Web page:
David Yankey walked off the practice field Thursday, beads of sweat still making their descent down his wide face, and began listing off all of the things he learned during his silent rookie season.
There were plenty of lessons that one could pick up in a meeting room with veteran offensive linemen like John Sullivan and Joe Berger. There were “all those little technical things” that offensive line coach Jeff Davidson had tried to hammer home. And then the 23-year-old lineman got around to mentioning perhaps the biggest takeaway of them all.
“I also learned a lot of patience,” Yankey said. “And I’m really trying to work hard to get as good at my craft as possible and give myself a chance to actually play this year.”
The Vikings selected Yankey, a two-time All-America at Stanford, in the fifth round of last year’s draft. But Yankey stayed in street clothes for all 16 games, a season-long healthy scratch even though right guard Brandon Fusco was lost in Week 3, starting left guard Charlie Johnson performed poorly and Johnson’s veteran backup, Vlad Ducasse, did not fare much better.
Coach Mike Zimmer was as blunt as ever last season when asked why Yankey didn’t get a chance to play on gameday. The rookie simply was not physically strong enough, Zimmer explained.
So for the first time since his freshman year at Stanford, when he was injured two games into the season and subsequently sidelined, Yankey sat and watched the big boys play.
“It’s tough because you feel like you’re not contributing to the team,” Yankey said. “As a player and competitor, you want to go out there and compete. The Vikings brought me here to play football, so you feel like you’re not doing your job.”
This offseason, Yankey set out to get stronger by building on the progress he made in the weight room last year with Vikings head strength and conditioning coach Evan Marcus.
In March, he headed back home to Georgia to work out with trainer Ryan Goldin. Goldin’s other NFL clients include Bengals guard Clint Boling, whom the Vikings flirted with in free agency.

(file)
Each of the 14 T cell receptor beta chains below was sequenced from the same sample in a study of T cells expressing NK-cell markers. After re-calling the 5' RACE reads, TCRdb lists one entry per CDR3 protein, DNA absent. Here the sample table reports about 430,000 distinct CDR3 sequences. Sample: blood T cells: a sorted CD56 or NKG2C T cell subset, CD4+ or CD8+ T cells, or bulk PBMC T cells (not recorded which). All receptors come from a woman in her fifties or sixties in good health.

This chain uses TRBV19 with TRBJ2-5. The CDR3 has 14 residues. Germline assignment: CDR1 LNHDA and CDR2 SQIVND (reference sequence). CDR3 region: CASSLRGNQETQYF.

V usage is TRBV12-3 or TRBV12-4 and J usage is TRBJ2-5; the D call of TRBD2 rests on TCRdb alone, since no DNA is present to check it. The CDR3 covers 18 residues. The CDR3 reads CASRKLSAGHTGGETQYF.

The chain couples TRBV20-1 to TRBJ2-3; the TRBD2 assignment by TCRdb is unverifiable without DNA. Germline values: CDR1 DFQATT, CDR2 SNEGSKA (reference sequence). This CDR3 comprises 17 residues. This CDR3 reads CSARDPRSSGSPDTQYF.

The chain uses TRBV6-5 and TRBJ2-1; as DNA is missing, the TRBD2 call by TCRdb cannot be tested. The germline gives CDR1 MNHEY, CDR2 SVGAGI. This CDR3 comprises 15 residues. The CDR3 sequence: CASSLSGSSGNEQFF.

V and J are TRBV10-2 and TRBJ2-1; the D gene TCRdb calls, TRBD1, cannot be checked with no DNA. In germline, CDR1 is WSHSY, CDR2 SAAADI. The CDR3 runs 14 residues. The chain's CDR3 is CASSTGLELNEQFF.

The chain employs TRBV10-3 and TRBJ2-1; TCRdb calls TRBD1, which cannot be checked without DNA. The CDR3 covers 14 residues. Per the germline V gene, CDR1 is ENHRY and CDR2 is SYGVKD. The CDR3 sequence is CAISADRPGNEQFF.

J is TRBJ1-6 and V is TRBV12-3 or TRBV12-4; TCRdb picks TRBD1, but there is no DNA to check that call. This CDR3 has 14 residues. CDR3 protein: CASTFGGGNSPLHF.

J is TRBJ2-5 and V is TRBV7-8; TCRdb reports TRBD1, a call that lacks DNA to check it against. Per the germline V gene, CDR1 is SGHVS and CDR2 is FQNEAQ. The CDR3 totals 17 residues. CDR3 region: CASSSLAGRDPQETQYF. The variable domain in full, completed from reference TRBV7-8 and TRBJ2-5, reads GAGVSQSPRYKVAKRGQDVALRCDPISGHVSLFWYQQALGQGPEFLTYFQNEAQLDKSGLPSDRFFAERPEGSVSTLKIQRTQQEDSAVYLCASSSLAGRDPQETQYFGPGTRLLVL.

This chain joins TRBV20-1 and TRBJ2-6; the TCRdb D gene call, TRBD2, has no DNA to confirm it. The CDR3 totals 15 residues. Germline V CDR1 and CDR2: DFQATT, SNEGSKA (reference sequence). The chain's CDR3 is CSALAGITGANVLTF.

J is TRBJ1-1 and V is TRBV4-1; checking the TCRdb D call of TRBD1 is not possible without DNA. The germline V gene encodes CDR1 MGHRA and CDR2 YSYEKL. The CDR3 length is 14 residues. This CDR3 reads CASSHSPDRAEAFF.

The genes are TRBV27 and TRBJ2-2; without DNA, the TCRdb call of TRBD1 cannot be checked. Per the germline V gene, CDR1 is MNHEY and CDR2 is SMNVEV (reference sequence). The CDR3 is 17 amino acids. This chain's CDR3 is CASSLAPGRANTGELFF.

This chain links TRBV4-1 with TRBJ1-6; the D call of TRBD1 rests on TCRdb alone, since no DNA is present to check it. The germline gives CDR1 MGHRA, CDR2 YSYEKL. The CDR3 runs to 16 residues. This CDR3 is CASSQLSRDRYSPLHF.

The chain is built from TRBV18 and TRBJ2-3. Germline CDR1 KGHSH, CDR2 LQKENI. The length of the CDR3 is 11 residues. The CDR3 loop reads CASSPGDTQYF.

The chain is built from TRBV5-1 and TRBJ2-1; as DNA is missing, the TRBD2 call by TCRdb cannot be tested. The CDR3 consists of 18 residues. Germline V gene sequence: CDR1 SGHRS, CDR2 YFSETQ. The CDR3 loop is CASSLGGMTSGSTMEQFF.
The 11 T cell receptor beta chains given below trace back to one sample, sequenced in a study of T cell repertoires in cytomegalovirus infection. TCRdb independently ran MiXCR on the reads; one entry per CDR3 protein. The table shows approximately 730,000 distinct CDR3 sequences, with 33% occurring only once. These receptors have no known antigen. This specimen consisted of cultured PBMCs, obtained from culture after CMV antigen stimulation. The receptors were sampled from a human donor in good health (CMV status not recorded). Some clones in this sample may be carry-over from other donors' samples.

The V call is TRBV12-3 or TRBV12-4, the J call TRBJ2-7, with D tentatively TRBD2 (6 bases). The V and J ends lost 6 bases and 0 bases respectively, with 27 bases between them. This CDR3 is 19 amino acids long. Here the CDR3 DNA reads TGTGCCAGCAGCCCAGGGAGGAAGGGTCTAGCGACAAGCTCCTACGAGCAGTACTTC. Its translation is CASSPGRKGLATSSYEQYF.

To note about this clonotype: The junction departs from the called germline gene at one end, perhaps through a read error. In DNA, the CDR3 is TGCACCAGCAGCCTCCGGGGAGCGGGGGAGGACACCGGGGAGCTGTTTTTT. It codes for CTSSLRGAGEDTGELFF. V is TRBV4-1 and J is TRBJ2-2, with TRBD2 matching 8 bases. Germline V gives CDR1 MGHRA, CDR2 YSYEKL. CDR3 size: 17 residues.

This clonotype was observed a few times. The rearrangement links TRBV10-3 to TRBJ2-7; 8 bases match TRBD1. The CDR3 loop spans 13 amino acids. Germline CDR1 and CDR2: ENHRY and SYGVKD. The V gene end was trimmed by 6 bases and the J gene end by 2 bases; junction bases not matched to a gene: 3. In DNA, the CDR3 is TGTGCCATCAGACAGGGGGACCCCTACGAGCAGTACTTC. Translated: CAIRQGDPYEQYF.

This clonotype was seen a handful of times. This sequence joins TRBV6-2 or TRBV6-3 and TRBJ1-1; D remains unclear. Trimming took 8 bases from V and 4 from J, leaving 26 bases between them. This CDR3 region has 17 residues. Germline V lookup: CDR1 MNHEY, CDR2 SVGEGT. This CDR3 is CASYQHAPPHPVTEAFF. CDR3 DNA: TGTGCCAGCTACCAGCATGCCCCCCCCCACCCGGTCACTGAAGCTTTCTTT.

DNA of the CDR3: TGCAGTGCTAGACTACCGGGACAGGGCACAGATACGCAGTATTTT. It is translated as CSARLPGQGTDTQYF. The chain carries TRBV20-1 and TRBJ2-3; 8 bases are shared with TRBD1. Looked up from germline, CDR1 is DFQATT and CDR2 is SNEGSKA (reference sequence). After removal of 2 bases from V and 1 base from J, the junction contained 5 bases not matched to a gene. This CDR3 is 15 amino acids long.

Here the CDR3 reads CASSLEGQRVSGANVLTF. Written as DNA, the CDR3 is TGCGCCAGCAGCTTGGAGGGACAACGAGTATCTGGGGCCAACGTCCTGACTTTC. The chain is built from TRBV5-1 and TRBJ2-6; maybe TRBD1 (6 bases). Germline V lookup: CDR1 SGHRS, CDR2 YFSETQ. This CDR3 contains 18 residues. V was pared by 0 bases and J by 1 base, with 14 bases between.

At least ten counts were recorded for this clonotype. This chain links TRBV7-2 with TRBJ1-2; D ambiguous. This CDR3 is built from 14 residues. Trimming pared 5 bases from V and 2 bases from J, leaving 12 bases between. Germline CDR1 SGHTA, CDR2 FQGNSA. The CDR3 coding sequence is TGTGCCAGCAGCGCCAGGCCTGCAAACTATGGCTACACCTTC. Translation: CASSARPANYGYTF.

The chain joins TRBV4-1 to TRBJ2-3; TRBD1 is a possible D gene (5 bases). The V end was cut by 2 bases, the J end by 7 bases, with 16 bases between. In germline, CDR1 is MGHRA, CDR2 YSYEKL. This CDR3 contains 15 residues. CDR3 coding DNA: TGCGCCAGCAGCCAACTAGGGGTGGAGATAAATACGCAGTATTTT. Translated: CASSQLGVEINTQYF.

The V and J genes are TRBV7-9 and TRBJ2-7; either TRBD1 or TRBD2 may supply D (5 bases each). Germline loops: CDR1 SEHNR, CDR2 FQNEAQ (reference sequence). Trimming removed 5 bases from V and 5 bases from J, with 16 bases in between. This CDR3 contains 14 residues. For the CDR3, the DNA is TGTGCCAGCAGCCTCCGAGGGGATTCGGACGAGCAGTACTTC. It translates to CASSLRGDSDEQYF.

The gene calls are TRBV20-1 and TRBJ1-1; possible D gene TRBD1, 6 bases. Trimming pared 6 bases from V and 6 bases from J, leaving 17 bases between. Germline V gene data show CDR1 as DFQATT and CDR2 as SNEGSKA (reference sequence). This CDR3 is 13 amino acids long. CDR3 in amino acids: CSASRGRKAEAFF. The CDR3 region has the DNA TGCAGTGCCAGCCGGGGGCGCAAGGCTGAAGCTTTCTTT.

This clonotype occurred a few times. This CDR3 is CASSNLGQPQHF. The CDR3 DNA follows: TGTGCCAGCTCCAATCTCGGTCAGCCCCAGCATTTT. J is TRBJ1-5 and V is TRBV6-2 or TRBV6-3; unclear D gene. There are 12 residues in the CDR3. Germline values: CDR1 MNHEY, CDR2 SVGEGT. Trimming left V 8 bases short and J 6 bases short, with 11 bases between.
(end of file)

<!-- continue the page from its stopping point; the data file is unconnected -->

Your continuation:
For two months, Goldin put Yankey and the group through grueling workouts nearly every day. Yankey’s top priorities were strengthening his lower half and improving his core strength to improve his knee bend when rocketing out of his stance and his balance once engaged.
When Yankey reported to Winter Park in April for the start of voluntary workouts, he said he felt like a different player than the one that left the building back in January.
“I feel like I’ve personally made strides,” Yankey said. “But you’re going to have to ask [the Vikings] what they think about it.”
So, Coach Zimmer, what have you seen from Yankey this spring?
“He’s done better. He’s done better these OTAs,” Zimmer said. “Now … it’s just so hard to evaluate the offensive and defensive linemen unless you’re seeing them doing the right things. But he’s looked much improved in these OTAs.”
The Vikings shuffled their offensive line combinations throughout their organized team activities, which concluded Thursday. The most significant change was sliding Fusco over from right guard to left, opening up a vacancy at Fusco’s old spot.
Yankey is one of a few young linemen they are moving around. Last week, he played right guard with the first-team offense after rookie fourth-round pick T.J. Clemmings suffered a minor leg injury. On Thursday, Yankey was back at left guard. The Vikings have also given him some snaps at left tackle.
Yankey says he doesn’t care where he plays as long as he can compete for a starting job.
“To say I want anything less than to start would be a lie,” said Yankey, who was born in Australia and moved to the United States as a child. “I’m here to compete and work as hard as I can and give it my best shot.”
Soon, Yankey will be looking to turn some heads in Mankato. Training camp is when the players finally get to put on the pads, and he hopes to show the coaching staff that he is finally ready to be a factor.
“I’m pumped. You really get a chance to prove yourself in [training camp and] the preseason games, put real film on and let the coaches evaluate you,” Yankey said. “Obviously, they’re evaluating all the time. But that’s when it is really grind time and everybody gets to get a look at the work you put in all offseason.”